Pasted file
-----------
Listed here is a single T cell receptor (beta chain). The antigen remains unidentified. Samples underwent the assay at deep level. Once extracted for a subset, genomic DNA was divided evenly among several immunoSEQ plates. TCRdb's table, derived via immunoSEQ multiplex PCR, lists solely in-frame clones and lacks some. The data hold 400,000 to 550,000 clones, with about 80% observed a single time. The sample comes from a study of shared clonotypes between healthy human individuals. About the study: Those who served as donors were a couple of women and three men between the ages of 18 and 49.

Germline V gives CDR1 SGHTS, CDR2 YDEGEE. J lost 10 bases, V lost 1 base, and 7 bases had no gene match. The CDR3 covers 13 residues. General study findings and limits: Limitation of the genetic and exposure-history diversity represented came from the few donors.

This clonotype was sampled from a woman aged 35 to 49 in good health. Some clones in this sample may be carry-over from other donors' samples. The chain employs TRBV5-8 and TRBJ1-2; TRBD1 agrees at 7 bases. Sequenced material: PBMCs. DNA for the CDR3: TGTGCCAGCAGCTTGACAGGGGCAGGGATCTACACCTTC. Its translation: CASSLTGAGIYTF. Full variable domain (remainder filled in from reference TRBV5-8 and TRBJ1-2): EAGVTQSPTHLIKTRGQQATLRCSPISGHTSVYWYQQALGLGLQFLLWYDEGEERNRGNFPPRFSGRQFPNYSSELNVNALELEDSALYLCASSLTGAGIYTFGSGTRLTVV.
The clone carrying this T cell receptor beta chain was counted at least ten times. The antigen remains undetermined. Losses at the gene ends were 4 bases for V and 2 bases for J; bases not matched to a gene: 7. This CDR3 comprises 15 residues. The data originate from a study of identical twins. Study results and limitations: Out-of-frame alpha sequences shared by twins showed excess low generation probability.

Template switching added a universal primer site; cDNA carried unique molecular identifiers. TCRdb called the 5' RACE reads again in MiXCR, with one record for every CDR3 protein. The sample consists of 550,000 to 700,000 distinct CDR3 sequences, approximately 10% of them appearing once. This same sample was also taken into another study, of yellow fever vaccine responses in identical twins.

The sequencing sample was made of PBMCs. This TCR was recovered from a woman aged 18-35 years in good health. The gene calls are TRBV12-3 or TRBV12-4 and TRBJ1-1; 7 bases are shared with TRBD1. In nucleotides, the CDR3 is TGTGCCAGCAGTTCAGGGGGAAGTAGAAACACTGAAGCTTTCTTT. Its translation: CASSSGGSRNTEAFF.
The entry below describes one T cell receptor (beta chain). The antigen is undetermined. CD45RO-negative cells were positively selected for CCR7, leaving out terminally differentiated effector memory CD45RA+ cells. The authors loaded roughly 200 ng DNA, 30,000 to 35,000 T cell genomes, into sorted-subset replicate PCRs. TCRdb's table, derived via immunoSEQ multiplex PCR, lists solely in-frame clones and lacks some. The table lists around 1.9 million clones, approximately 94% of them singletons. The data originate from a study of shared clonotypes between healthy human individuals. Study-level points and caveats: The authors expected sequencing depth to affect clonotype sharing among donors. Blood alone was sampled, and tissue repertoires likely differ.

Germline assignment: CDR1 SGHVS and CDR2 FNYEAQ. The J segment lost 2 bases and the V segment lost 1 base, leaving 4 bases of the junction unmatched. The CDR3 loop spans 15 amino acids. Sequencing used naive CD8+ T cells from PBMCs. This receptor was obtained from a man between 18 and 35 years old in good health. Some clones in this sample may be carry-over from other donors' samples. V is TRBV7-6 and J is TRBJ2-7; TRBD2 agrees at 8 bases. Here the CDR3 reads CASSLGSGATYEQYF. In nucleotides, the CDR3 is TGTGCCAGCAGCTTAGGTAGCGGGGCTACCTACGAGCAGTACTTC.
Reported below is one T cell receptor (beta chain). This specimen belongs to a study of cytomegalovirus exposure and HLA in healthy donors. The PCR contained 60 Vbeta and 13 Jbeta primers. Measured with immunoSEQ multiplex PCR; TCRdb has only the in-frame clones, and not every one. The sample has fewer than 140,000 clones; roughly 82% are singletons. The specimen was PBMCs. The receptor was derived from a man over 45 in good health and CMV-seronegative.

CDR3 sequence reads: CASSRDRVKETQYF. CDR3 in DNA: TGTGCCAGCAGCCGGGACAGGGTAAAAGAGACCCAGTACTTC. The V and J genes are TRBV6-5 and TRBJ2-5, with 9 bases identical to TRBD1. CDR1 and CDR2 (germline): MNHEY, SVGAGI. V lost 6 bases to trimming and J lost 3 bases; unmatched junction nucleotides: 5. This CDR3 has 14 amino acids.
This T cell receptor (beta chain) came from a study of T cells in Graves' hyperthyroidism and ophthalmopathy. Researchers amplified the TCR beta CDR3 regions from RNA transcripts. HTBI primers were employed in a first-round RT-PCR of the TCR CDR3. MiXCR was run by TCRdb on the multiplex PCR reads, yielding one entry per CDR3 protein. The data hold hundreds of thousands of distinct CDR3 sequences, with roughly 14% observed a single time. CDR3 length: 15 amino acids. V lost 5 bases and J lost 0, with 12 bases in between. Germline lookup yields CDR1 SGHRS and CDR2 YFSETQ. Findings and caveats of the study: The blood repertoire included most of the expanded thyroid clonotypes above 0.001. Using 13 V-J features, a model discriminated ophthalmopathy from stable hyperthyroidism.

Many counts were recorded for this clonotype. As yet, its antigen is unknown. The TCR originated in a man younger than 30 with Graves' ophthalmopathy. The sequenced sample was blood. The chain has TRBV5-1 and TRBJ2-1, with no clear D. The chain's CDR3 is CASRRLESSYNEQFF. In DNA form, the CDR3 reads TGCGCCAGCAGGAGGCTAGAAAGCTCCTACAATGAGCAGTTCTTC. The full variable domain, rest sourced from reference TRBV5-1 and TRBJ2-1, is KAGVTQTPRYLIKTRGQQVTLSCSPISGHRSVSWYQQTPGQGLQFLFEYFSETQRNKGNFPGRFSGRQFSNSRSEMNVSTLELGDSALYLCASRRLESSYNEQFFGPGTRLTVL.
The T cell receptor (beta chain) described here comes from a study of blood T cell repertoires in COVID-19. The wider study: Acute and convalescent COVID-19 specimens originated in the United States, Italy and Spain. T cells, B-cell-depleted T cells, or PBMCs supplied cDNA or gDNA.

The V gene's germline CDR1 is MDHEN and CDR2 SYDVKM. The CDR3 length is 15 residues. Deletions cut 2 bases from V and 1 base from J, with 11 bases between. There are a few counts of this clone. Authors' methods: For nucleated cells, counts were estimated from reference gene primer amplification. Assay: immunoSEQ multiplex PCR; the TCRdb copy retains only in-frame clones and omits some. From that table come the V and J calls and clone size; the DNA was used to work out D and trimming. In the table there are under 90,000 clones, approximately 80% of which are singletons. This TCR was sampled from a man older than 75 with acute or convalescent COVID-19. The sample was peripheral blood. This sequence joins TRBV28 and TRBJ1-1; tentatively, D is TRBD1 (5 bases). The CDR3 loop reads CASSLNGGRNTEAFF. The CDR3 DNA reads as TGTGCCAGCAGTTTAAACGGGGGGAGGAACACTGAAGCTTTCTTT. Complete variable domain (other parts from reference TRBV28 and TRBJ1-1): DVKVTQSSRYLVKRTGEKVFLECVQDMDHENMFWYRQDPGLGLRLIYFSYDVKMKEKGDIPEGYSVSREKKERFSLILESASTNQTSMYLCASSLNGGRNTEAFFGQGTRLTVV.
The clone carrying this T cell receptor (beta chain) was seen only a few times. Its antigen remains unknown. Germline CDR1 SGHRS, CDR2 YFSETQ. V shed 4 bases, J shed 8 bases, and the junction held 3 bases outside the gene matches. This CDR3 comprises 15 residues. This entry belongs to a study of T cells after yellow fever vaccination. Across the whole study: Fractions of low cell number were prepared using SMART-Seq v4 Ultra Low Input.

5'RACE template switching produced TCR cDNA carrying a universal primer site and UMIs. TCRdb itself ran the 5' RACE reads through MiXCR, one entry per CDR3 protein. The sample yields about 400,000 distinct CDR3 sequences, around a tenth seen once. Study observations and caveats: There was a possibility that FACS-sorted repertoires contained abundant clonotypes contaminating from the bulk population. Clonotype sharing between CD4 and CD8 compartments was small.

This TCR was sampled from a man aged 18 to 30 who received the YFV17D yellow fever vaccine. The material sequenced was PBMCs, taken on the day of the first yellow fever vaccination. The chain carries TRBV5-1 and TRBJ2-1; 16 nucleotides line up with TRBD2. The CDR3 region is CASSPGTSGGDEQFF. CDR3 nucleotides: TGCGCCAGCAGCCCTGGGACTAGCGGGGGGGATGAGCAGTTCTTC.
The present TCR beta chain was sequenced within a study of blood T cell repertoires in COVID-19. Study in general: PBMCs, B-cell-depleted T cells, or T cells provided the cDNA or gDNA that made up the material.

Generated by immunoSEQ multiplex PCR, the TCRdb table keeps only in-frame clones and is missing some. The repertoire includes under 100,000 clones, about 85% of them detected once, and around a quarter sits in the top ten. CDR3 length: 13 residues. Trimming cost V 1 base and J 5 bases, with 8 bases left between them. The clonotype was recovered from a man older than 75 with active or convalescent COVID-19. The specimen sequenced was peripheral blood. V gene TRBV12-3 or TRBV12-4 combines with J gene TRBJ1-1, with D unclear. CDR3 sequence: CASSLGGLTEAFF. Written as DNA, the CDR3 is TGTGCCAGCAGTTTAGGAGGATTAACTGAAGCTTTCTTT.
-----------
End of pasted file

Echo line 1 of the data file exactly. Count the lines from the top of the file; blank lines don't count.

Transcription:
Listed here is a single T cell receptor (beta chain). The antigen remains unidentified. Samples underwent the assay at deep level. Once extracted for a subset, genomic DNA was divided evenly among several immunoSEQ plates. TCRdb's table, derived via immunoSEQ multiplex PCR, lists solely in-frame clones and lacks some. The data hold 400,000 to 550,000 clones, with about 80% observed a single time. The sample comes from a study of shared clonotypes between healthy human individuals. About the study: Those who served as donors were a couple of women and three men between the ages of 18 and 49.